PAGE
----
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This review first appeared in the January 2014 issue of hi-end hifi magazine of Germany. You can also read this review of Dynaudio
in its original German version. We publish its English translation in a mutual syndication arrangement with the publishers. As is customary for our own reviews, the writer's signature at review's end shows an e-mail address should you have questions or wish to send feedback. All images contained in this review are the property of fairaudio or Dynaudio - Ed.

Reviewer: Michael Bruß
Sources: Analog - VPI Scout II, Lyra Delos, Sonneteer Sedley USB phonostage; digital - Linn Majik DSM
Amplification: AVM MA 3.2 and Jadis JA15 monos, power stage of Linn Majik DSM
Loudspeakers: Linn Majik 140
Sundry accessories: Audioquest Cinnamon Ethernet cable, Fastaudio Black Science phono cable, Linn Silver IC, Linn K400 and Audioplan LS8 speaker cable, Audioquest NRG-2 and Phonosophie power cords, Phonosophie power bar, Fastaudio Absorber, Linn Skeet
Review component retail: €2'990/pr

In life one meets each other at least twice. My first go'round with Dynaudio occurred at a time most non-conducive to making any good first impression. I'd turned twenty and was deeply into heavy, trash and death metal. A speaker which as per 'Danes don't lie' company slogan was groomed for absolute neutrality and delivered on it simply sacrificed too much liveliness to seem boring to a young spunkster. Add a rep for complex filter networks with resultant load challenges. That meant twice the coin for new more potent amplifiers. Fast forward a few years back when Dynaudio's first Excite range married typical house-sound values with 'simpler' amplifier drive and greater spark. Today's 2nd-gen new Excite models promise more of the same, in fact "high-end sound from normal systems for the first time". Granted, what exactly constitutes 'normal' is up for grabs. It's also relativized by owner maturity. But it's a poignant claim nonetheless even if no dictionary will define exactly what 'high-end sound' might be. Never mind, them was fighting words. My personal expectations were ratcheted high. If Dynaudio went to town with statements like these and a brand-new generation of speakers, one ought to expect something out of the ordinary.

Tech. What differentiates the second coming of excitement from the first? The twin 18cm woofers of the top X38 model remain fundamentally the same. This for Dynaudio unusual size—for decades the Danes had relied on 15, 17 and 20cm woofers—first showed up in the rather costlier Focus range. There these drivers benefit from two luxuries which the Excite models don't get: extra-potent Ferrite+ magnets which hold a stronger magnetization charge; and black Kapton voice-coil formers for a non-magnetic, lightweight thermally stable material. Well, we gotta shave off somewhere to end up with the X38's lower price.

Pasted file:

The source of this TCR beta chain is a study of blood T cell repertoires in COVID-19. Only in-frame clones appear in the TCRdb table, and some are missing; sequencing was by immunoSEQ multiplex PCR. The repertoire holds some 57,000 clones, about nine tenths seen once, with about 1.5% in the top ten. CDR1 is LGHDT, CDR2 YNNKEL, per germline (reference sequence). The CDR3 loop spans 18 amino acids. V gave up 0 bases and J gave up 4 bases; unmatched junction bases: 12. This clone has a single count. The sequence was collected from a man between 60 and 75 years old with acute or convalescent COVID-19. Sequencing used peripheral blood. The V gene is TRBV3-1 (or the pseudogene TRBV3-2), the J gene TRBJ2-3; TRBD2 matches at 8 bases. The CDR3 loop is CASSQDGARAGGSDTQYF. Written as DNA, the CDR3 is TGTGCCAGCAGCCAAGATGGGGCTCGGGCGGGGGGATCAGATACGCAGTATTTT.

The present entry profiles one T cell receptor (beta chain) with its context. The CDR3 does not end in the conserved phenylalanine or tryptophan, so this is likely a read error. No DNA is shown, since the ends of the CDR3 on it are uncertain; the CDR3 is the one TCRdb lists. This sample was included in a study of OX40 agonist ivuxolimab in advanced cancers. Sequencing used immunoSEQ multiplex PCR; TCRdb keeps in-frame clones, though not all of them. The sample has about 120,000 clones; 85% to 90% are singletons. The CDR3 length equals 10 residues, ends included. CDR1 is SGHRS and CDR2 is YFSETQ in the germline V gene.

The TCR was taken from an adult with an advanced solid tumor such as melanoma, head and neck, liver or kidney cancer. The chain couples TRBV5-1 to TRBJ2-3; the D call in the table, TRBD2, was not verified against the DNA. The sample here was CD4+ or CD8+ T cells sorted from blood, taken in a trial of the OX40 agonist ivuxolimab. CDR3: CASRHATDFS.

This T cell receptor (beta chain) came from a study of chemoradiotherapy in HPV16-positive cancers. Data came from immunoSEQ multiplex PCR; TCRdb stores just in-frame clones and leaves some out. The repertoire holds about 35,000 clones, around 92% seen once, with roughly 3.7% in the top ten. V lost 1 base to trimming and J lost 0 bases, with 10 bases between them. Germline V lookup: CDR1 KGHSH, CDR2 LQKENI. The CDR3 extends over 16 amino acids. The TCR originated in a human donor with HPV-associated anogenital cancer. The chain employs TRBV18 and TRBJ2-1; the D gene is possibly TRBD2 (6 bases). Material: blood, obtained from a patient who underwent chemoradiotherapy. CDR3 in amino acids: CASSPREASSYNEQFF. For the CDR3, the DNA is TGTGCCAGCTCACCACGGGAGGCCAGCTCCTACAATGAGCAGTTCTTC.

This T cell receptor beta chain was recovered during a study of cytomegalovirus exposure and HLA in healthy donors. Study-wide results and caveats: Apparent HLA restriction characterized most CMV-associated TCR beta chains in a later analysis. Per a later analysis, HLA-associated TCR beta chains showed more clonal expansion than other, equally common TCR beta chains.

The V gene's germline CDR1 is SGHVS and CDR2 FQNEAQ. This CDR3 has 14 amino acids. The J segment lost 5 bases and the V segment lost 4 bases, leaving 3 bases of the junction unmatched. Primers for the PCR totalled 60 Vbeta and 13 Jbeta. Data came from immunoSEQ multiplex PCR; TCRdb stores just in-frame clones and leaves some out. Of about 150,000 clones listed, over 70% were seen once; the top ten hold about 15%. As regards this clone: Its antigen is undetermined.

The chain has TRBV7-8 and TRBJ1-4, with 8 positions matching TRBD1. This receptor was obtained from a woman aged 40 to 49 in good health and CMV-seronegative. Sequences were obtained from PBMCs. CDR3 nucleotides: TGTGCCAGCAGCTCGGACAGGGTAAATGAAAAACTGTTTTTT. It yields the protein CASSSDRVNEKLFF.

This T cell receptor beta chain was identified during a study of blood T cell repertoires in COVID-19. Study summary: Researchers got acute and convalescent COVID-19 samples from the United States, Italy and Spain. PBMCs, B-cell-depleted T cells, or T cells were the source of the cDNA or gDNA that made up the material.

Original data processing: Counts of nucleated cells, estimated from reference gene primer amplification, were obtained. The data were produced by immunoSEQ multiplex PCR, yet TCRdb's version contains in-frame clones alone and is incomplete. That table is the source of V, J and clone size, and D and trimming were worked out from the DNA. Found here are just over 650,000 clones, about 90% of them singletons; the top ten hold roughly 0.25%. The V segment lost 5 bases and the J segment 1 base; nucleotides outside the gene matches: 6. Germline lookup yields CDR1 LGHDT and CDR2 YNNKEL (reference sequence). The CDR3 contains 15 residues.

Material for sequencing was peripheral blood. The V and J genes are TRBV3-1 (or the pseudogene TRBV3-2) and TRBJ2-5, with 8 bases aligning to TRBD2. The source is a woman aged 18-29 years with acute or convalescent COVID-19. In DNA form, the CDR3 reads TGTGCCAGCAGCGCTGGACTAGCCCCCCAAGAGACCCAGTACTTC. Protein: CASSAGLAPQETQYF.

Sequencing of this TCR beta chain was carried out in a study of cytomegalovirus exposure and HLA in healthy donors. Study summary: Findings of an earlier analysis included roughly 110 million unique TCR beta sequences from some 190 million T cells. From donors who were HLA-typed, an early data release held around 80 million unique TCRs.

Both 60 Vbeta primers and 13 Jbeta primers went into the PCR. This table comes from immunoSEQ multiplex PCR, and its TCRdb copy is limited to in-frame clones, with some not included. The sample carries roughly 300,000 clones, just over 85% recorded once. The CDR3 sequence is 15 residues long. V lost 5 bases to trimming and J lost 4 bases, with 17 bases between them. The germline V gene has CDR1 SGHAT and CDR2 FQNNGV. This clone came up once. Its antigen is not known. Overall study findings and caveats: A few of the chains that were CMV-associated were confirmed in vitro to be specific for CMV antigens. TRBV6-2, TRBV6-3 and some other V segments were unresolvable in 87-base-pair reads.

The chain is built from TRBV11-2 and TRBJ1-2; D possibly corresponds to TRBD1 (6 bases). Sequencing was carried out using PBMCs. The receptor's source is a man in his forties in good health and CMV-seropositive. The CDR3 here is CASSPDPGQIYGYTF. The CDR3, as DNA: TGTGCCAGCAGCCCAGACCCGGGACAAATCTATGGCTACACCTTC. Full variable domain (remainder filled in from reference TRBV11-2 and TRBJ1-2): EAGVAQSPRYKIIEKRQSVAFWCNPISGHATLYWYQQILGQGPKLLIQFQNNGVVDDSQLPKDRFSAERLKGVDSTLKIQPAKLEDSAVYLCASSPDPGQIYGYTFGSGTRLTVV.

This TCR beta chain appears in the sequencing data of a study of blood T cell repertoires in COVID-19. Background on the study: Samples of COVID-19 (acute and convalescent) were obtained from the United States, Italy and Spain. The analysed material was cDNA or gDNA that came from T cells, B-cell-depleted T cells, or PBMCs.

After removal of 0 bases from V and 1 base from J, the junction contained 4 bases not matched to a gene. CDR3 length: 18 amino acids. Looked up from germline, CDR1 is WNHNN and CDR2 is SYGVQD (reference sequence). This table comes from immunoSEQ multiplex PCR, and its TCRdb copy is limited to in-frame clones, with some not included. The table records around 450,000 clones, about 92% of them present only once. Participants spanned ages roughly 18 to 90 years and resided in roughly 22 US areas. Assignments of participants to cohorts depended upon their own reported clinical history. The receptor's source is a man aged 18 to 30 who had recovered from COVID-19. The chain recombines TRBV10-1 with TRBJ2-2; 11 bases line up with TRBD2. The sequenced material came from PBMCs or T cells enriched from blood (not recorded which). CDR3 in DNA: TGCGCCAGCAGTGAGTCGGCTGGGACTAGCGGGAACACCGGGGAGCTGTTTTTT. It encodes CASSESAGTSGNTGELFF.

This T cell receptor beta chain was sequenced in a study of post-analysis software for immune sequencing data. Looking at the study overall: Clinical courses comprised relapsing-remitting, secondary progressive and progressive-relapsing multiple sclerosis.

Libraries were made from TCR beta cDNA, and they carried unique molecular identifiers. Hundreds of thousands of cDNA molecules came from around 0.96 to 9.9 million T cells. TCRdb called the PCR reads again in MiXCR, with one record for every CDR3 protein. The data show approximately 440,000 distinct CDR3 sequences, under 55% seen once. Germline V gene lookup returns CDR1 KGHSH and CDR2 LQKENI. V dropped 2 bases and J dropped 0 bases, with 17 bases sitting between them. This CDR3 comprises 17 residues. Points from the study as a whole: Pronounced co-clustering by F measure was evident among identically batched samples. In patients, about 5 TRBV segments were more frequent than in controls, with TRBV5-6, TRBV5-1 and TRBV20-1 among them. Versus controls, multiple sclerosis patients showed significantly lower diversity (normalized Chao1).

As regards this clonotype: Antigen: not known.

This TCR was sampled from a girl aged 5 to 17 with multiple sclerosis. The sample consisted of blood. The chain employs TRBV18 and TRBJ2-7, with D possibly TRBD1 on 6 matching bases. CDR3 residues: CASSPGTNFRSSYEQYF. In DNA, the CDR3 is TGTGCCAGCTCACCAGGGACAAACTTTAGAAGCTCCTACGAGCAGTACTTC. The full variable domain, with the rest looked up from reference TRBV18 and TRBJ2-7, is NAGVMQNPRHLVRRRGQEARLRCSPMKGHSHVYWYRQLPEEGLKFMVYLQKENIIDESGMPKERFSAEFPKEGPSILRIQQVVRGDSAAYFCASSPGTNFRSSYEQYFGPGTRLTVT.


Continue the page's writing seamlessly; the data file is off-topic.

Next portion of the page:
As already stated, the new Exciters mean to play nice with 'normal' amps more easily matched on price and power. Hence the smaller Excite models are the firm's first 8-ohm designs to maximize amplifier power delivery. For the X38 model of today however the Danes continue with hoary 4-ohm tradition, presumably by figuring that neither dealers nor punters are likely to combine a model of this calibre with €300 integrateds committed to fasting to the death. That said (and I deliberately tested this) the biggest Excite twins did well even with my 40-watt Jadis JA15 valves. As usual the amp motto is quality over quantity. That the small tubes delivered mature performance likely also benefited from the fact that Dynaudio's typically rigorous xover linearization to avoid severe impedance dips was pursued less strictly here to instead increase efficiency a tad.

Despite minor departures from Dynaudio's 'red book of crossover design', these Excite boxes retain most the typical ingredients like aluminium voice coils which offer better thermal behavior than copper and greater acceleration from reduced moving mass. Diaphragms are of house-owned MPS (a magnesium silicate polymer) and of a piece, i.e. no subsequently glued-on dust cap. From this the Danes claim ideal dispersion and response transition to the next driver up. But the woofers get another special tweak, a symmetrical dual-magnet motor bracketing a pole plate for greater control over the voice coil. The norm is a single magnet which in theory is sufficient. Dynaudio simply prefer higher drive accuracy. The baskets of woofers and midrange are cast aluminium with flow-optimized ribs. In the treble the tender signal encounters a 25mm soft dome with nearly over-dimensioned magnet. Tweeter and woofer sport vented pole pieces for rear venting, concomitant cooling and avoidance of dynamic compression. The X38 boxes are immaculately finished and classically elegant of styling. Without a direct A/B they could belong to the Focus range. Only insiders would notice that they lack their rearward narrowing. The 18mm MDF enclosures are clad in Walnut or Rosewood veneers whilst lacquer options are semi-gloss black or white. The first-rate fit is likely due to Danish manufacture true for all Dynaudios, even the barely €1'000/pr entry-level Excite model into this world.